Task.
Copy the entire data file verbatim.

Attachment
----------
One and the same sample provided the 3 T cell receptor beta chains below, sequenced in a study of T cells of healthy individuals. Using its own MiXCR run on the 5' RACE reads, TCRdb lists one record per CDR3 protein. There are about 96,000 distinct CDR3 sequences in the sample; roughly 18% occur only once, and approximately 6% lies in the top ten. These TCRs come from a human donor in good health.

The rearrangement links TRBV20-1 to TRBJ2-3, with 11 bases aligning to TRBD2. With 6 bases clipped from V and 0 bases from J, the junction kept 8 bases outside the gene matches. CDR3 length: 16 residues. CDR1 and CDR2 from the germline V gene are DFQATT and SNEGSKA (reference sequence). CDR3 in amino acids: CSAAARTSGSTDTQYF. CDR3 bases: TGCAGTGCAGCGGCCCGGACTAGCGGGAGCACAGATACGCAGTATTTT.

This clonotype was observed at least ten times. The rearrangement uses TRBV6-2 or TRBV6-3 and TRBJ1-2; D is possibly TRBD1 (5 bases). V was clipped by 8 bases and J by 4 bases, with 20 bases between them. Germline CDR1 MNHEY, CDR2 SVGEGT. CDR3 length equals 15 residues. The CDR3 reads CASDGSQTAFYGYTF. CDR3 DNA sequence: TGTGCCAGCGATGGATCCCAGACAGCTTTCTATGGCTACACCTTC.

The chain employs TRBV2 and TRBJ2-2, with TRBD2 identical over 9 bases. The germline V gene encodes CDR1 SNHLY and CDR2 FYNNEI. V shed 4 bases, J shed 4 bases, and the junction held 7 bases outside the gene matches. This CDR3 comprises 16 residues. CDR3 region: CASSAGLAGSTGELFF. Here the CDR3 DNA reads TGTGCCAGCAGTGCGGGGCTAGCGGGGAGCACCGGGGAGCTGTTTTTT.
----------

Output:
One and the same sample provided the 3 T cell receptor beta chains below, sequenced in a study of T cells of healthy individuals. Using its own MiXCR run on the 5' RACE reads, TCRdb lists one record per CDR3 protein. There are about 96,000 distinct CDR3 sequences in the sample; roughly 18% occur only once, and approximately 6% lies in the top ten. These TCRs come from a human donor in good health.

The rearrangement links TRBV20-1 to TRBJ2-3, with 11 bases aligning to TRBD2. With 6 bases clipped from V and 0 bases from J, the junction kept 8 bases outside the gene matches. CDR3 length: 16 residues. CDR1 and CDR2 from the germline V gene are DFQATT and SNEGSKA (reference sequence). CDR3 in amino acids: CSAAARTSGSTDTQYF. CDR3 bases: TGCAGTGCAGCGGCCCGGACTAGCGGGAGCACAGATACGCAGTATTTT.

This clonotype was observed at least ten times. The rearrangement uses TRBV6-2 or TRBV6-3 and TRBJ1-2; D is possibly TRBD1 (5 bases). V was clipped by 8 bases and J by 4 bases, with 20 bases between them. Germline CDR1 MNHEY, CDR2 SVGEGT. CDR3 length equals 15 residues. The CDR3 reads CASDGSQTAFYGYTF. CDR3 DNA sequence: TGTGCCAGCGATGGATCCCAGACAGCTTTCTATGGCTACACCTTC.

The chain employs TRBV2 and TRBJ2-2, with TRBD2 identical over 9 bases. The germline V gene encodes CDR1 SNHLY and CDR2 FYNNEI. V shed 4 bases, J shed 4 bases, and the junction held 7 bases outside the gene matches. This CDR3 comprises 16 residues. CDR3 region: CASSAGLAGSTGELFF. Here the CDR3 DNA reads TGTGCCAGCAGTGCGGGGCTAGCGGGGAGCACCGGGGAGCTGTTTTTT.